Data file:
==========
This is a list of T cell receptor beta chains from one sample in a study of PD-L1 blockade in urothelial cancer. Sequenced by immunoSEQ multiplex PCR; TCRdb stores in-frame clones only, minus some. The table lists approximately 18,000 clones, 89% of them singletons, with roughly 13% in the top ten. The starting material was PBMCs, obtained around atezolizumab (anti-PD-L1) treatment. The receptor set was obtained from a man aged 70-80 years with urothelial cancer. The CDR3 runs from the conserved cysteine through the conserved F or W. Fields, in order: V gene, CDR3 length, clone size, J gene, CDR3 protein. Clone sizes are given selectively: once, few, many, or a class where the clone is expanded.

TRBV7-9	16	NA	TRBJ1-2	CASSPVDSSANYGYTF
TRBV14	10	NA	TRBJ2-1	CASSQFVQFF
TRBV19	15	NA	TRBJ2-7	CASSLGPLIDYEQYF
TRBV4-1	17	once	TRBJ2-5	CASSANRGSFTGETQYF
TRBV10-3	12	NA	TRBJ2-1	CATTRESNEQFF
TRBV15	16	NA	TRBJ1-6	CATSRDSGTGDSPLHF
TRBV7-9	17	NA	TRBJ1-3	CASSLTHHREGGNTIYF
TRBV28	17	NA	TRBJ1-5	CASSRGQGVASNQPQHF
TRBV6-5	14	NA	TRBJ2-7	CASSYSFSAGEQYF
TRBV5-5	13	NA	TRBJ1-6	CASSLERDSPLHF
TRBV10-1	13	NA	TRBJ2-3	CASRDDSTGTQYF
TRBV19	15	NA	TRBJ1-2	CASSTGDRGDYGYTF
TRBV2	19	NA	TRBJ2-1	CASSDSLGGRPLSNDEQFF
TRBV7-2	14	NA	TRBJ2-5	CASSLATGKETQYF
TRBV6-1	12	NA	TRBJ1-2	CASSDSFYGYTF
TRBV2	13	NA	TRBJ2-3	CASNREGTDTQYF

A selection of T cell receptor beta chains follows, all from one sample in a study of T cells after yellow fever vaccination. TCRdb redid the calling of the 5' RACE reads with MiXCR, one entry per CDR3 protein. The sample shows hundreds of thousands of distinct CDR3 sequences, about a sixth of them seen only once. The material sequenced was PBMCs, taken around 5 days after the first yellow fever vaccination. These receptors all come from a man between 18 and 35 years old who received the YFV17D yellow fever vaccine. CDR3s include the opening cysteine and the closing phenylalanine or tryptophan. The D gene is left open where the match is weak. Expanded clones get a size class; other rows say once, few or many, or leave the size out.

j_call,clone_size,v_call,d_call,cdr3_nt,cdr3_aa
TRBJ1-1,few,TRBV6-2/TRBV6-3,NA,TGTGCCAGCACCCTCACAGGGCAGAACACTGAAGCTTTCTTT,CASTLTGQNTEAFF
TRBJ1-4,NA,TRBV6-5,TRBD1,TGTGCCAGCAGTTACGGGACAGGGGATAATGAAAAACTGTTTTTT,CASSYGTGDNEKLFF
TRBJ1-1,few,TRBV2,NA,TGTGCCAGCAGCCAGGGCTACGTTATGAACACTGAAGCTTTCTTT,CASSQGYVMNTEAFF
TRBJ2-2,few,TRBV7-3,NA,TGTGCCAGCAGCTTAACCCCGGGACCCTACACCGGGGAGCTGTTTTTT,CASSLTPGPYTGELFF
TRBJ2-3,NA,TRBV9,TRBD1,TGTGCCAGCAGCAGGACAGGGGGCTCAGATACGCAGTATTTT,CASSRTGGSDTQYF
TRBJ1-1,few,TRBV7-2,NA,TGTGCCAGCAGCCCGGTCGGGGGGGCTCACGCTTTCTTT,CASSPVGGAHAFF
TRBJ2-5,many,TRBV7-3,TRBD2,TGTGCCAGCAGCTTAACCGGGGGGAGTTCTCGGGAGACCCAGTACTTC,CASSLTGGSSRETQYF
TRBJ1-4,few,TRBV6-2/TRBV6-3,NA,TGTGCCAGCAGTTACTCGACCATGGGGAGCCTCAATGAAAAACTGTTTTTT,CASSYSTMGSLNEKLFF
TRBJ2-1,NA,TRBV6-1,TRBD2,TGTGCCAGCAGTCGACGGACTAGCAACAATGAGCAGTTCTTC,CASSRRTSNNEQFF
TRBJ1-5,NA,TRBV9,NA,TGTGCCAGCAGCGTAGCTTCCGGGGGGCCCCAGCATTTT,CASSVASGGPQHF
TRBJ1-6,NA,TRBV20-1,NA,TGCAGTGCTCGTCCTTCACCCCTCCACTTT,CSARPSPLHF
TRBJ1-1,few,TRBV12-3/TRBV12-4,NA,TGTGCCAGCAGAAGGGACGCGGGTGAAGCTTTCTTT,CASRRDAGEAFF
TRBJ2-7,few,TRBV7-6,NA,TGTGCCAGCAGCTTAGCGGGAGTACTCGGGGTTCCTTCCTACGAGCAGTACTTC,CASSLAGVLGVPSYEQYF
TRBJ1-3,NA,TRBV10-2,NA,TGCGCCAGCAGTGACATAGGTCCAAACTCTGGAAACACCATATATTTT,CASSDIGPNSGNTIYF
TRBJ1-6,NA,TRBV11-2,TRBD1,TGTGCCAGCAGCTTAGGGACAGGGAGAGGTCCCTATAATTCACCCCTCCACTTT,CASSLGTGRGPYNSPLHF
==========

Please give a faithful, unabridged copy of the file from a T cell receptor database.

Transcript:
This is a list of T cell receptor beta chains from one sample in a study of PD-L1 blockade in urothelial cancer. Sequenced by immunoSEQ multiplex PCR; TCRdb stores in-frame clones only, minus some. The table lists approximately 18,000 clones, 89% of them singletons, with roughly 13% in the top ten. The starting material was PBMCs, obtained around atezolizumab (anti-PD-L1) treatment. The receptor set was obtained from a man aged 70-80 years with urothelial cancer. The CDR3 runs from the conserved cysteine through the conserved F or W. Fields, in order: V gene, CDR3 length, clone size, J gene, CDR3 protein. Clone sizes are given selectively: once, few, many, or a class where the clone is expanded.

TRBV7-9	16	NA	TRBJ1-2	CASSPVDSSANYGYTF
TRBV14	10	NA	TRBJ2-1	CASSQFVQFF
TRBV19	15	NA	TRBJ2-7	CASSLGPLIDYEQYF
TRBV4-1	17	once	TRBJ2-5	CASSANRGSFTGETQYF
TRBV10-3	12	NA	TRBJ2-1	CATTRESNEQFF
TRBV15	16	NA	TRBJ1-6	CATSRDSGTGDSPLHF
TRBV7-9	17	NA	TRBJ1-3	CASSLTHHREGGNTIYF
TRBV28	17	NA	TRBJ1-5	CASSRGQGVASNQPQHF
TRBV6-5	14	NA	TRBJ2-7	CASSYSFSAGEQYF
TRBV5-5	13	NA	TRBJ1-6	CASSLERDSPLHF
TRBV10-1	13	NA	TRBJ2-3	CASRDDSTGTQYF
TRBV19	15	NA	TRBJ1-2	CASSTGDRGDYGYTF
TRBV2	19	NA	TRBJ2-1	CASSDSLGGRPLSNDEQFF
TRBV7-2	14	NA	TRBJ2-5	CASSLATGKETQYF
TRBV6-1	12	NA	TRBJ1-2	CASSDSFYGYTF
TRBV2	13	NA	TRBJ2-3	CASNREGTDTQYF

A selection of T cell receptor beta chains follows, all from one sample in a study of T cells after yellow fever vaccination. TCRdb redid the calling of the 5' RACE reads with MiXCR, one entry per CDR3 protein. The sample shows hundreds of thousands of distinct CDR3 sequences, about a sixth of them seen only once. The material sequenced was PBMCs, taken around 5 days after the first yellow fever vaccination. These receptors all come from a man between 18 and 35 years old who received the YFV17D yellow fever vaccine. CDR3s include the opening cysteine and the closing phenylalanine or tryptophan. The D gene is left open where the match is weak. Expanded clones get a size class; other rows say once, few or many, or leave the size out.

j_call,clone_size,v_call,d_call,cdr3_nt,cdr3_aa
TRBJ1-1,few,TRBV6-2/TRBV6-3,NA,TGTGCCAGCACCCTCACAGGGCAGAACACTGAAGCTTTCTTT,CASTLTGQNTEAFF
TRBJ1-4,NA,TRBV6-5,TRBD1,TGTGCCAGCAGTTACGGGACAGGGGATAATGAAAAACTGTTTTTT,CASSYGTGDNEKLFF
TRBJ1-1,few,TRBV2,NA,TGTGCCAGCAGCCAGGGCTACGTTATGAACACTGAAGCTTTCTTT,CASSQGYVMNTEAFF
TRBJ2-2,few,TRBV7-3,NA,TGTGCCAGCAGCTTAACCCCGGGACCCTACACCGGGGAGCTGTTTTTT,CASSLTPGPYTGELFF
TRBJ2-3,NA,TRBV9,TRBD1,TGTGCCAGCAGCAGGACAGGGGGCTCAGATACGCAGTATTTT,CASSRTGGSDTQYF
TRBJ1-1,few,TRBV7-2,NA,TGTGCCAGCAGCCCGGTCGGGGGGGCTCACGCTTTCTTT,CASSPVGGAHAFF
TRBJ2-5,many,TRBV7-3,TRBD2,TGTGCCAGCAGCTTAACCGGGGGGAGTTCTCGGGAGACCCAGTACTTC,CASSLTGGSSRETQYF
TRBJ1-4,few,TRBV6-2/TRBV6-3,NA,TGTGCCAGCAGTTACTCGACCATGGGGAGCCTCAATGAAAAACTGTTTTTT,CASSYSTMGSLNEKLFF
TRBJ2-1,NA,TRBV6-1,TRBD2,TGTGCCAGCAGTCGACGGACTAGCAACAATGAGCAGTTCTTC,CASSRRTSNNEQFF
TRBJ1-5,NA,TRBV9,NA,TGTGCCAGCAGCGTAGCTTCCGGGGGGCCCCAGCATTTT,CASSVASGGPQHF
TRBJ1-6,NA,TRBV20-1,NA,TGCAGTGCTCGTCCTTCACCCCTCCACTTT,CSARPSPLHF
TRBJ1-1,few,TRBV12-3/TRBV12-4,NA,TGTGCCAGCAGAAGGGACGCGGGTGAAGCTTTCTTT,CASRRDAGEAFF
TRBJ2-7,few,TRBV7-6,NA,TGTGCCAGCAGCTTAGCGGGAGTACTCGGGGTTCCTTCCTACGAGCAGTACTTC,CASSLAGVLGVPSYEQYF
TRBJ1-3,NA,TRBV10-2,NA,TGCGCCAGCAGTGACATAGGTCCAAACTCTGGAAACACCATATATTTT,CASSDIGPNSGNTIYF
TRBJ1-6,NA,TRBV11-2,TRBD1,TGTGCCAGCAGCTTAGGGACAGGGAGAGGTCCCTATAATTCACCCCTCCACTTT,CASSLGTGRGPYNSPLHF